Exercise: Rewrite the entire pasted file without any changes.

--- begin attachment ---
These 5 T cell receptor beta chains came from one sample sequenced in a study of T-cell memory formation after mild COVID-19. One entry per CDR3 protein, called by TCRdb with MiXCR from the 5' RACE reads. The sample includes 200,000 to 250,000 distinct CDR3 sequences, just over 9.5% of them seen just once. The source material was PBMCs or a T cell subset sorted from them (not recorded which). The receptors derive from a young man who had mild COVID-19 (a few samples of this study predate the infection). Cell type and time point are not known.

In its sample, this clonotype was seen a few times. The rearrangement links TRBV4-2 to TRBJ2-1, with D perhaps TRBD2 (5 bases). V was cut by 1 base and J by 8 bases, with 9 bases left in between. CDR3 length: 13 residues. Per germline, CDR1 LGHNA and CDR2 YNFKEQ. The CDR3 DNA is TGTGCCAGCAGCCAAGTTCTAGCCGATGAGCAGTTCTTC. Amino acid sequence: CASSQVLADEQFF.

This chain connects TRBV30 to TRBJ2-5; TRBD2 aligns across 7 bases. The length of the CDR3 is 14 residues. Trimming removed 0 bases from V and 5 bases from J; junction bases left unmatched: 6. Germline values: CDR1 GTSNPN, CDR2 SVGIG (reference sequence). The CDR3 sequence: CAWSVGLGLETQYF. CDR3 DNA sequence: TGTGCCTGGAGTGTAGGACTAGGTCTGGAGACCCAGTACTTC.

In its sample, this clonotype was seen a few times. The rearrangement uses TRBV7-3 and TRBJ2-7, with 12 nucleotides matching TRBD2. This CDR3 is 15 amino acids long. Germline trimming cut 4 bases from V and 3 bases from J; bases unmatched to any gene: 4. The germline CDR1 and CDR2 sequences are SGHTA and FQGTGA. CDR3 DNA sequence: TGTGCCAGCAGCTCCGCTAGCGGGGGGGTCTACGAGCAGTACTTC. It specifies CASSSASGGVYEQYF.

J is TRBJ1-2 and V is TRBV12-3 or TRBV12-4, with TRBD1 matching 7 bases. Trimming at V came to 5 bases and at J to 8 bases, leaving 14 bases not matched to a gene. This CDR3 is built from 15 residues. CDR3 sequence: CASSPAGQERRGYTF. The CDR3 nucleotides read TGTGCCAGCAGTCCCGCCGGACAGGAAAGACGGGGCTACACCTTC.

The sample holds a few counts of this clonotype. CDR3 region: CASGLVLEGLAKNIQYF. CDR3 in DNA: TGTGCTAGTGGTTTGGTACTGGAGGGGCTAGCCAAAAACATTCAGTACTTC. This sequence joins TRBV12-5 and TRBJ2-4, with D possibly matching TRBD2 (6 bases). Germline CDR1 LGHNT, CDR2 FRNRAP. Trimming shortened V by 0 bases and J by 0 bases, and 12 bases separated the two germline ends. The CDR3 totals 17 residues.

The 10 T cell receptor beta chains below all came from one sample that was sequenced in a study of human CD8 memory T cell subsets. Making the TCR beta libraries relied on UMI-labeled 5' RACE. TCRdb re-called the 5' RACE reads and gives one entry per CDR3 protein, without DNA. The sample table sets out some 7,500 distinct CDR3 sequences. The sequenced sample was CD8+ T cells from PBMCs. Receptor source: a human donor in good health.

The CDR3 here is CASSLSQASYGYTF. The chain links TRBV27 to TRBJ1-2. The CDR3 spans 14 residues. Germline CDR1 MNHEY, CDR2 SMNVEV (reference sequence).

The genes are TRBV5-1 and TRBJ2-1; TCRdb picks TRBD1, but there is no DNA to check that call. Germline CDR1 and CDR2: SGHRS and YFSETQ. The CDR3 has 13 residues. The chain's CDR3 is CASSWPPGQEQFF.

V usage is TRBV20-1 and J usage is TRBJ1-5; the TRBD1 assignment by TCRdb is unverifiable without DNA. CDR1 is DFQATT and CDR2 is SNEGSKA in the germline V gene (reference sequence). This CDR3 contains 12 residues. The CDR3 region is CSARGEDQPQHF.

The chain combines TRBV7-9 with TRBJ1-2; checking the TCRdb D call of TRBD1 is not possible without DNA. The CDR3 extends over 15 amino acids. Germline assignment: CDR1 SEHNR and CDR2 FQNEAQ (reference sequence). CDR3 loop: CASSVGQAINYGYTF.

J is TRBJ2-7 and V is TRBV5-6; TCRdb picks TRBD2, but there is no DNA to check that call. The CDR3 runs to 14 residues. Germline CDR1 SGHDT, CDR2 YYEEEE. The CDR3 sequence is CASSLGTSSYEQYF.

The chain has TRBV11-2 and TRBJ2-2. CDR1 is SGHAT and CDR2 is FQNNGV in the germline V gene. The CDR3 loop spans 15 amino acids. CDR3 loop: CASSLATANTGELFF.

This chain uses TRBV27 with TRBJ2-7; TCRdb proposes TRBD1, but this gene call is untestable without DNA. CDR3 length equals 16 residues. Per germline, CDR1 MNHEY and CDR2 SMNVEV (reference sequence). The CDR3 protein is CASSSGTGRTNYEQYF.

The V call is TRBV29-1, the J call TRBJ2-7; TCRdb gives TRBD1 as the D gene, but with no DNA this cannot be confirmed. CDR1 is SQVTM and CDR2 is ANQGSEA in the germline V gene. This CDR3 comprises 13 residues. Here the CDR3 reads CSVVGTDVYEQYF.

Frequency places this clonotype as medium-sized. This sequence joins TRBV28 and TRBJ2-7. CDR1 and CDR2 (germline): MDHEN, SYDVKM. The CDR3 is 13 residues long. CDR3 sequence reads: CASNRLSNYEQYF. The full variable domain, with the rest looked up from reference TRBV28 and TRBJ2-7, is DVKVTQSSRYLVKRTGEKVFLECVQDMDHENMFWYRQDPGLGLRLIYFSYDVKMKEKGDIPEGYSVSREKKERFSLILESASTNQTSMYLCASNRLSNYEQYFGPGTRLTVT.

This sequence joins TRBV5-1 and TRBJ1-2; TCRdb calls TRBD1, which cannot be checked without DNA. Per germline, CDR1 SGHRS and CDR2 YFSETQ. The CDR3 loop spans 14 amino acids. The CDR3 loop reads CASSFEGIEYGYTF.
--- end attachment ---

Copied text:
These 5 T cell receptor beta chains came from one sample sequenced in a study of T-cell memory formation after mild COVID-19. One entry per CDR3 protein, called by TCRdb with MiXCR from the 5' RACE reads. The sample includes 200,000 to 250,000 distinct CDR3 sequences, just over 9.5% of them seen just once. The source material was PBMCs or a T cell subset sorted from them (not recorded which). The receptors derive from a young man who had mild COVID-19 (a few samples of this study predate the infection). Cell type and time point are not known.

In its sample, this clonotype was seen a few times. The rearrangement links TRBV4-2 to TRBJ2-1, with D perhaps TRBD2 (5 bases). V was cut by 1 base and J by 8 bases, with 9 bases left in between. CDR3 length: 13 residues. Per germline, CDR1 LGHNA and CDR2 YNFKEQ. The CDR3 DNA is TGTGCCAGCAGCCAAGTTCTAGCCGATGAGCAGTTCTTC. Amino acid sequence: CASSQVLADEQFF.

This chain connects TRBV30 to TRBJ2-5; TRBD2 aligns across 7 bases. The length of the CDR3 is 14 residues. Trimming removed 0 bases from V and 5 bases from J; junction bases left unmatched: 6. Germline values: CDR1 GTSNPN, CDR2 SVGIG (reference sequence). The CDR3 sequence: CAWSVGLGLETQYF. CDR3 DNA sequence: TGTGCCTGGAGTGTAGGACTAGGTCTGGAGACCCAGTACTTC.

In its sample, this clonotype was seen a few times. The rearrangement uses TRBV7-3 and TRBJ2-7, with 12 nucleotides matching TRBD2. This CDR3 is 15 amino acids long. Germline trimming cut 4 bases from V and 3 bases from J; bases unmatched to any gene: 4. The germline CDR1 and CDR2 sequences are SGHTA and FQGTGA. CDR3 DNA sequence: TGTGCCAGCAGCTCCGCTAGCGGGGGGGTCTACGAGCAGTACTTC. It specifies CASSSASGGVYEQYF.

J is TRBJ1-2 and V is TRBV12-3 or TRBV12-4, with TRBD1 matching 7 bases. Trimming at V came to 5 bases and at J to 8 bases, leaving 14 bases not matched to a gene. This CDR3 is built from 15 residues. CDR3 sequence: CASSPAGQERRGYTF. The CDR3 nucleotides read TGTGCCAGCAGTCCCGCCGGACAGGAAAGACGGGGCTACACCTTC.

The sample holds a few counts of this clonotype. CDR3 region: CASGLVLEGLAKNIQYF. CDR3 in DNA: TGTGCTAGTGGTTTGGTACTGGAGGGGCTAGCCAAAAACATTCAGTACTTC. This sequence joins TRBV12-5 and TRBJ2-4, with D possibly matching TRBD2 (6 bases). Germline CDR1 LGHNT, CDR2 FRNRAP. Trimming shortened V by 0 bases and J by 0 bases, and 12 bases separated the two germline ends. The CDR3 totals 17 residues.

The 10 T cell receptor beta chains below all came from one sample that was sequenced in a study of human CD8 memory T cell subsets. Making the TCR beta libraries relied on UMI-labeled 5' RACE. TCRdb re-called the 5' RACE reads and gives one entry per CDR3 protein, without DNA. The sample table sets out some 7,500 distinct CDR3 sequences. The sequenced sample was CD8+ T cells from PBMCs. Receptor source: a human donor in good health.

The CDR3 here is CASSLSQASYGYTF. The chain links TRBV27 to TRBJ1-2. The CDR3 spans 14 residues. Germline CDR1 MNHEY, CDR2 SMNVEV (reference sequence).

The genes are TRBV5-1 and TRBJ2-1; TCRdb picks TRBD1, but there is no DNA to check that call. Germline CDR1 and CDR2: SGHRS and YFSETQ. The CDR3 has 13 residues. The chain's CDR3 is CASSWPPGQEQFF.

V usage is TRBV20-1 and J usage is TRBJ1-5; the TRBD1 assignment by TCRdb is unverifiable without DNA. CDR1 is DFQATT and CDR2 is SNEGSKA in the germline V gene (reference sequence). This CDR3 contains 12 residues. The CDR3 region is CSARGEDQPQHF.

The chain combines TRBV7-9 with TRBJ1-2; checking the TCRdb D call of TRBD1 is not possible without DNA. The CDR3 extends over 15 amino acids. Germline assignment: CDR1 SEHNR and CDR2 FQNEAQ (reference sequence). CDR3 loop: CASSVGQAINYGYTF.

J is TRBJ2-7 and V is TRBV5-6; TCRdb picks TRBD2, but there is no DNA to check that call. The CDR3 runs to 14 residues. Germline CDR1 SGHDT, CDR2 YYEEEE. The CDR3 sequence is CASSLGTSSYEQYF.

The chain has TRBV11-2 and TRBJ2-2. CDR1 is SGHAT and CDR2 is FQNNGV in the germline V gene. The CDR3 loop spans 15 amino acids. CDR3 loop: CASSLATANTGELFF.

This chain uses TRBV27 with TRBJ2-7; TCRdb proposes TRBD1, but this gene call is untestable without DNA. CDR3 length equals 16 residues. Per germline, CDR1 MNHEY and CDR2 SMNVEV (reference sequence). The CDR3 protein is CASSSGTGRTNYEQYF.

The V call is TRBV29-1, the J call TRBJ2-7; TCRdb gives TRBD1 as the D gene, but with no DNA this cannot be confirmed. CDR1 is SQVTM and CDR2 is ANQGSEA in the germline V gene. This CDR3 comprises 13 residues. Here the CDR3 reads CSVVGTDVYEQYF.

Frequency places this clonotype as medium-sized. This sequence joins TRBV28 and TRBJ2-7. CDR1 and CDR2 (germline): MDHEN, SYDVKM. The CDR3 is 13 residues long. CDR3 sequence reads: CASNRLSNYEQYF. The full variable domain, with the rest looked up from reference TRBV28 and TRBJ2-7, is DVKVTQSSRYLVKRTGEKVFLECVQDMDHENMFWYRQDPGLGLRLIYFSYDVKMKEKGDIPEGYSVSREKKERFSLILESASTNQTSMYLCASNRLSNYEQYFGPGTRLTVT.

This sequence joins TRBV5-1 and TRBJ1-2; TCRdb calls TRBD1, which cannot be checked without DNA. Per germline, CDR1 SGHRS and CDR2 YFSETQ. The CDR3 loop spans 14 amino acids. The CDR3 loop reads CASSFEGIEYGYTF.